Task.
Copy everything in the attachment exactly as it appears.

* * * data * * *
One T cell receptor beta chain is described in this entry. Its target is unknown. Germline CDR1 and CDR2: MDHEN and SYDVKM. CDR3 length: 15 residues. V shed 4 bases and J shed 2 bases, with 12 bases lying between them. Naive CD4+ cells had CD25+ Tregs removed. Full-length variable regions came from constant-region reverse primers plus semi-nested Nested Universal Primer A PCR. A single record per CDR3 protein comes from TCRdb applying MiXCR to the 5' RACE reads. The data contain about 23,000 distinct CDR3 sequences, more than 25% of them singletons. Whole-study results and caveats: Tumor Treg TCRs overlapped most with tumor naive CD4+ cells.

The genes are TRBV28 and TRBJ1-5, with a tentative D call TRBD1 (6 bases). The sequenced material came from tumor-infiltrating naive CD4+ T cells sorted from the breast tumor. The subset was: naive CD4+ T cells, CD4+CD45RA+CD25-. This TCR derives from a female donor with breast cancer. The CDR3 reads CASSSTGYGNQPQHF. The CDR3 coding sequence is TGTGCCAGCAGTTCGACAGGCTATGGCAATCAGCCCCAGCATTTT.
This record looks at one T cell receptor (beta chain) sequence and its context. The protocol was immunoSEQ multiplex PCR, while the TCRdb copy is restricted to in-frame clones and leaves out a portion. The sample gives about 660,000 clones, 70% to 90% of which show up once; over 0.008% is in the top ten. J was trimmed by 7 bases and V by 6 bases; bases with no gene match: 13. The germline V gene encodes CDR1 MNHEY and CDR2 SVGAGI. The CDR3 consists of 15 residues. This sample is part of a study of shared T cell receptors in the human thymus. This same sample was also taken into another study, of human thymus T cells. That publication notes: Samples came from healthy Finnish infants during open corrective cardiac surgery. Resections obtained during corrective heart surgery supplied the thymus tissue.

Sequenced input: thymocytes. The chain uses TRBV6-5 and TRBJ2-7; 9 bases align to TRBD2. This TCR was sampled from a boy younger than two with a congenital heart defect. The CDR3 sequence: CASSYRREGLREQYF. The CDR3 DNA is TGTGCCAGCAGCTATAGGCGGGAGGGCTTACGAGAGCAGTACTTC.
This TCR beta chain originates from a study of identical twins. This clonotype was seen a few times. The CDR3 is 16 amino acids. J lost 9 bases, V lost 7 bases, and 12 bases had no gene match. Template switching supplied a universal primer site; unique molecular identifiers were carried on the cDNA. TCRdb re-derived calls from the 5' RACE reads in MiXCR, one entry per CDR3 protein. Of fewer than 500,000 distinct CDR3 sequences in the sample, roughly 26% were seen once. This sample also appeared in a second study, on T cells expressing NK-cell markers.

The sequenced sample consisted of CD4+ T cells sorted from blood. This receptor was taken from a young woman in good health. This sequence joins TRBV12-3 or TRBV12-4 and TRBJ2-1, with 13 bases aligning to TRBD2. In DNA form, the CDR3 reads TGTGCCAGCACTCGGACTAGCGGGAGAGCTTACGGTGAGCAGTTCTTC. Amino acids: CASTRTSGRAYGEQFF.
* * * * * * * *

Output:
One T cell receptor beta chain is described in this entry. Its target is unknown. Germline CDR1 and CDR2: MDHEN and SYDVKM. CDR3 length: 15 residues. V shed 4 bases and J shed 2 bases, with 12 bases lying between them. Naive CD4+ cells had CD25+ Tregs removed. Full-length variable regions came from constant-region reverse primers plus semi-nested Nested Universal Primer A PCR. A single record per CDR3 protein comes from TCRdb applying MiXCR to the 5' RACE reads. The data contain about 23,000 distinct CDR3 sequences, more than 25% of them singletons. Whole-study results and caveats: Tumor Treg TCRs overlapped most with tumor naive CD4+ cells.

The genes are TRBV28 and TRBJ1-5, with a tentative D call TRBD1 (6 bases). The sequenced material came from tumor-infiltrating naive CD4+ T cells sorted from the breast tumor. The subset was: naive CD4+ T cells, CD4+CD45RA+CD25-. This TCR derives from a female donor with breast cancer. The CDR3 reads CASSSTGYGNQPQHF. The CDR3 coding sequence is TGTGCCAGCAGTTCGACAGGCTATGGCAATCAGCCCCAGCATTTT.
This record looks at one T cell receptor (beta chain) sequence and its context. The protocol was immunoSEQ multiplex PCR, while the TCRdb copy is restricted to in-frame clones and leaves out a portion. The sample gives about 660,000 clones, 70% to 90% of which show up once; over 0.008% is in the top ten. J was trimmed by 7 bases and V by 6 bases; bases with no gene match: 13. The germline V gene encodes CDR1 MNHEY and CDR2 SVGAGI. The CDR3 consists of 15 residues. This sample is part of a study of shared T cell receptors in the human thymus. This same sample was also taken into another study, of human thymus T cells. That publication notes: Samples came from healthy Finnish infants during open corrective cardiac surgery. Resections obtained during corrective heart surgery supplied the thymus tissue.

Sequenced input: thymocytes. The chain uses TRBV6-5 and TRBJ2-7; 9 bases align to TRBD2. This TCR was sampled from a boy younger than two with a congenital heart defect. The CDR3 sequence: CASSYRREGLREQYF. The CDR3 DNA is TGTGCCAGCAGCTATAGGCGGGAGGGCTTACGAGAGCAGTACTTC.
This TCR beta chain originates from a study of identical twins. This clonotype was seen a few times. The CDR3 is 16 amino acids. J lost 9 bases, V lost 7 bases, and 12 bases had no gene match. Template switching supplied a universal primer site; unique molecular identifiers were carried on the cDNA. TCRdb re-derived calls from the 5' RACE reads in MiXCR, one entry per CDR3 protein. Of fewer than 500,000 distinct CDR3 sequences in the sample, roughly 26% were seen once. This sample also appeared in a second study, on T cells expressing NK-cell markers.

The sequenced sample consisted of CD4+ T cells sorted from blood. This receptor was taken from a young woman in good health. This sequence joins TRBV12-3 or TRBV12-4 and TRBJ2-1, with 13 bases aligning to TRBD2. In DNA form, the CDR3 reads TGTGCCAGCACTCGGACTAGCGGGAGAGCTTACGGTGAGCAGTTCTTC. Amino acids: CASTRTSGRAYGEQFF.